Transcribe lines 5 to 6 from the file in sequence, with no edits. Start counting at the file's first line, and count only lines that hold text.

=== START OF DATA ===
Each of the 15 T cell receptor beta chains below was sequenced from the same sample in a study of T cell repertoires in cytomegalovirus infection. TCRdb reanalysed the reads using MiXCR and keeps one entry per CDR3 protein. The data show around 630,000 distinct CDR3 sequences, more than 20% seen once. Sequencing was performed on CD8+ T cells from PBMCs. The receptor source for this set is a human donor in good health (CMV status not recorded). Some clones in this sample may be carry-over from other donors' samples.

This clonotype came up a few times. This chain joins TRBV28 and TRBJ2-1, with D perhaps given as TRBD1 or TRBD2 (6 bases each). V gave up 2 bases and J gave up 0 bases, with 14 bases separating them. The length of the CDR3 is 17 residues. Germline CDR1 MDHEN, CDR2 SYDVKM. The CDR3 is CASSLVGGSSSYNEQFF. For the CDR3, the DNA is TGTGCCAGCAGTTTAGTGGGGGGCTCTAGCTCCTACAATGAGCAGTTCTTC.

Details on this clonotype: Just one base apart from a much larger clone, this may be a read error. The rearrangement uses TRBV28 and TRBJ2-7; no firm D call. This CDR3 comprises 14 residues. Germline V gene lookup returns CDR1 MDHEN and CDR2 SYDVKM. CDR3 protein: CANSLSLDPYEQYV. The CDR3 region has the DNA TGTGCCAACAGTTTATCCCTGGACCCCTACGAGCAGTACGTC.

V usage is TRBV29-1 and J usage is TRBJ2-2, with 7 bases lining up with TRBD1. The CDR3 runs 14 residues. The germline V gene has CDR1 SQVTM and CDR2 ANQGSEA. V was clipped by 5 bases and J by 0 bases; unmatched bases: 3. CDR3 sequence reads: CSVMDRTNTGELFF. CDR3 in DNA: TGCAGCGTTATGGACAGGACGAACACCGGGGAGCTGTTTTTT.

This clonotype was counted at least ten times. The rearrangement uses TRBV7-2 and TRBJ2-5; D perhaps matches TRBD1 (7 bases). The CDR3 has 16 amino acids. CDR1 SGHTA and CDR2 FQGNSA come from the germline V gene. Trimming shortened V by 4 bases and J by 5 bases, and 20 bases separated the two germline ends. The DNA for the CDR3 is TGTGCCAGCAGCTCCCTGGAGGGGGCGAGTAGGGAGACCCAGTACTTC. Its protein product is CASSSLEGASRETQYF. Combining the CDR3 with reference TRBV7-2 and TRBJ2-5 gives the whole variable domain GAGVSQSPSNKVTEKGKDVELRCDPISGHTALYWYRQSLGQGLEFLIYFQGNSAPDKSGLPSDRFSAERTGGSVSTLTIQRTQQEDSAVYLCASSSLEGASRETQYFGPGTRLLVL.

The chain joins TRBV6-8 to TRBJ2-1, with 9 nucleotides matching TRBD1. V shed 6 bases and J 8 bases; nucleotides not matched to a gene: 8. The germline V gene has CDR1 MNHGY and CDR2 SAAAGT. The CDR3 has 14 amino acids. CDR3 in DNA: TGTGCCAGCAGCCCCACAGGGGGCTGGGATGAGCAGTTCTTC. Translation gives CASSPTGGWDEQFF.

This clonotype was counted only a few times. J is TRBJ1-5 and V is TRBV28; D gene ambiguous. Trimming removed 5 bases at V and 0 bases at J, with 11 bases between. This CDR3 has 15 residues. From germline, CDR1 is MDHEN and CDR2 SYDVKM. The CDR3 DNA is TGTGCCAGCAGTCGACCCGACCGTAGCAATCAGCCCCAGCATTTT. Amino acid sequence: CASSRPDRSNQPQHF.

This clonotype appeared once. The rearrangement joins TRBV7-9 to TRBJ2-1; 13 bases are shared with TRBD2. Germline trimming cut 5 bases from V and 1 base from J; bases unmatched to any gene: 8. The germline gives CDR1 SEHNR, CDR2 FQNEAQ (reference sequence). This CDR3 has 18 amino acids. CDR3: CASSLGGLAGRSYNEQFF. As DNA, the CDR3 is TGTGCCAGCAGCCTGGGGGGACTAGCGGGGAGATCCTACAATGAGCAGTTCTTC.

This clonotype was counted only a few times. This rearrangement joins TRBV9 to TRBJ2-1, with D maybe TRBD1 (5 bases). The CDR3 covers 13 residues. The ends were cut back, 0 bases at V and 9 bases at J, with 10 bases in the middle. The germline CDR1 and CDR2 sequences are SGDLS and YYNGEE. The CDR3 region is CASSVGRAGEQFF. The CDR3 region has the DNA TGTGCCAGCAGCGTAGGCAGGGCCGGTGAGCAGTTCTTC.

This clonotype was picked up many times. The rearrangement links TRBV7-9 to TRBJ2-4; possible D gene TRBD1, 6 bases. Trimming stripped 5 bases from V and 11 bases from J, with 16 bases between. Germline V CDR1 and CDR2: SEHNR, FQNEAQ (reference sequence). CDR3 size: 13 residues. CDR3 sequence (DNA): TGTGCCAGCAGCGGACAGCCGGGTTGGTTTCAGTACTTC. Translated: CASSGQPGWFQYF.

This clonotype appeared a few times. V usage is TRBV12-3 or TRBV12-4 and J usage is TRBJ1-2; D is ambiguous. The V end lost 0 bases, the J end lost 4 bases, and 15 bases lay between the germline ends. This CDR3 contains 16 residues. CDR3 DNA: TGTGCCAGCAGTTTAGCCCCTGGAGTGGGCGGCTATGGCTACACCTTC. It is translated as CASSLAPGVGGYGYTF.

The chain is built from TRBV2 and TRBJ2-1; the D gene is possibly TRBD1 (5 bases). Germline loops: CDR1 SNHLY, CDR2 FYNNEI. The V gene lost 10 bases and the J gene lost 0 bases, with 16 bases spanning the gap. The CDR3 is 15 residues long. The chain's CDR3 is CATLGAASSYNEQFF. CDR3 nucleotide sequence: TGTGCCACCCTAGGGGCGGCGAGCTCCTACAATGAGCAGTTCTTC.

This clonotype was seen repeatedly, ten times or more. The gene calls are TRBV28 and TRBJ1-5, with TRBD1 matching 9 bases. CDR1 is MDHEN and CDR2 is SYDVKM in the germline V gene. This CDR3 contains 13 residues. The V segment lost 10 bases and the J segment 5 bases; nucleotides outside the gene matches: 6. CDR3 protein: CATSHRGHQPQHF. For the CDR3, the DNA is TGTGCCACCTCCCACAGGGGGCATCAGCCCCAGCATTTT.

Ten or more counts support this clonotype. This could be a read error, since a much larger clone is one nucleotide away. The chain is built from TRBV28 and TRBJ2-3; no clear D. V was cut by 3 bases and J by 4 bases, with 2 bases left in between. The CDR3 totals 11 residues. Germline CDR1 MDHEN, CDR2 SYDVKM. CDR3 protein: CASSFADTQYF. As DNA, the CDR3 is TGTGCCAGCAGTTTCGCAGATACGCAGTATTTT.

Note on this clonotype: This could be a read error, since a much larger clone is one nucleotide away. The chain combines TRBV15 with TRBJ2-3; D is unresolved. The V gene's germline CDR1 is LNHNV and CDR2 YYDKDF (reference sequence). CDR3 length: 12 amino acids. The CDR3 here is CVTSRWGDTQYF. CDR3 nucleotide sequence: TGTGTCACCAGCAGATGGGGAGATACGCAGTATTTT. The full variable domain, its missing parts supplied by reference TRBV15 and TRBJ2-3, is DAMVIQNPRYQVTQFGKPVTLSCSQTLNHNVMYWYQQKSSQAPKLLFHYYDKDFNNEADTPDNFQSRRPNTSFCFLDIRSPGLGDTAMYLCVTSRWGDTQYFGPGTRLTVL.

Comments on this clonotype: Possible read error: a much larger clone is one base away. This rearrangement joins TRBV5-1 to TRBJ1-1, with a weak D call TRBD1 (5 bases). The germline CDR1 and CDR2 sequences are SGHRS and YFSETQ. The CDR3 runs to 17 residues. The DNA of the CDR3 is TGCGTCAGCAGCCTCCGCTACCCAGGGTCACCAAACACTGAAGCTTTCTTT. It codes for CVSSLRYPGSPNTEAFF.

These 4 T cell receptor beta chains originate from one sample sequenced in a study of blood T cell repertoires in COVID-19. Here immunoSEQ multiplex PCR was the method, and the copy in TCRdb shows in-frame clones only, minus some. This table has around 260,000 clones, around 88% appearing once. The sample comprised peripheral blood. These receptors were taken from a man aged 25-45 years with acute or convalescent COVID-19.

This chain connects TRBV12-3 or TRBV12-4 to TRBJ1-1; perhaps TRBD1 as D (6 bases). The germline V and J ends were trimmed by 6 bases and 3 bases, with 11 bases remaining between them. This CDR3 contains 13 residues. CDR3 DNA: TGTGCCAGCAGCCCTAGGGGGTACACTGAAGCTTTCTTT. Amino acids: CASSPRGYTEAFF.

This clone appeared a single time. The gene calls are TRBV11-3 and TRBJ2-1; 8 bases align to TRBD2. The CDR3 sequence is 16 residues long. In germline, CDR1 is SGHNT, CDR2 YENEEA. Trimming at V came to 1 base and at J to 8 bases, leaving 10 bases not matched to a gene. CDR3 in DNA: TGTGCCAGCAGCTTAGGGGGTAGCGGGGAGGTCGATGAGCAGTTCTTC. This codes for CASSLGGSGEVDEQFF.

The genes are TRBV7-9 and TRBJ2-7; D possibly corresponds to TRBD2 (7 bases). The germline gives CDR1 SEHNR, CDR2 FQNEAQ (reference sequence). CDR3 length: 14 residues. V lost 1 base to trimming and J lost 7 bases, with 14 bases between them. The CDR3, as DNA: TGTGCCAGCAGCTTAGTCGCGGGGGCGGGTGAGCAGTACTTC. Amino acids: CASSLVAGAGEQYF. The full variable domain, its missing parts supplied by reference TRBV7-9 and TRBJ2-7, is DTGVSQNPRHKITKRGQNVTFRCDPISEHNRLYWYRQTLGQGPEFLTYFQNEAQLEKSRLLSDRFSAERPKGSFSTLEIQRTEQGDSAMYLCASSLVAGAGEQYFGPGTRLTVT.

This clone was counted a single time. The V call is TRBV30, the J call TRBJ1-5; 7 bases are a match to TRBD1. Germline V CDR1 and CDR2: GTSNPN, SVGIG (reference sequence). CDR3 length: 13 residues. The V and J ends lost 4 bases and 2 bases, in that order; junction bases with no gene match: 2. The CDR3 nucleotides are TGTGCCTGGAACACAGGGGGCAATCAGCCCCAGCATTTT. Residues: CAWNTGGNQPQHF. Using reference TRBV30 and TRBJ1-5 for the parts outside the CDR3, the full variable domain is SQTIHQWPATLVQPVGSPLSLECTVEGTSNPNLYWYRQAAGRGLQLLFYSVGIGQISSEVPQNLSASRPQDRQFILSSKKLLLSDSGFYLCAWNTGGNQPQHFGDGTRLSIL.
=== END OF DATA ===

This clonotype was counted at least ten times. The rearrangement uses TRBV7-2 and TRBJ2-5; D perhaps matches TRBD1 (7 bases). The CDR3 has 16 amino acids. CDR1 SGHTA and CDR2 FQGNSA come from the germline V gene. Trimming shortened V by 4 bases and J by 5 bases, and 20 bases separated the two germline ends. The DNA for the CDR3 is TGTGCCAGCAGCTCCCTGGAGGGGGCGAGTAGGGAGACCCAGTACTTC. Its protein product is CASSSLEGASRETQYF. Combining the CDR3 with reference TRBV7-2 and TRBJ2-5 gives the whole variable domain GAGVSQSPSNKVTEKGKDVELRCDPISGHTALYWYRQSLGQGLEFLIYFQGNSAPDKSGLPSDRFSAERTGGSVSTLTIQRTQQEDSAVYLCASSSLEGASRETQYFGPGTRLLVL.

The chain joins TRBV6-8 to TRBJ2-1, with 9 nucleotides matching TRBD1. V shed 6 bases and J 8 bases; nucleotides not matched to a gene: 8. The germline V gene has CDR1 MNHGY and CDR2 SAAAGT. The CDR3 has 14 amino acids. CDR3 in DNA: TGTGCCAGCAGCCCCACAGGGGGCTGGGATGAGCAGTTCTTC. Translation gives CASSPTGGWDEQFF.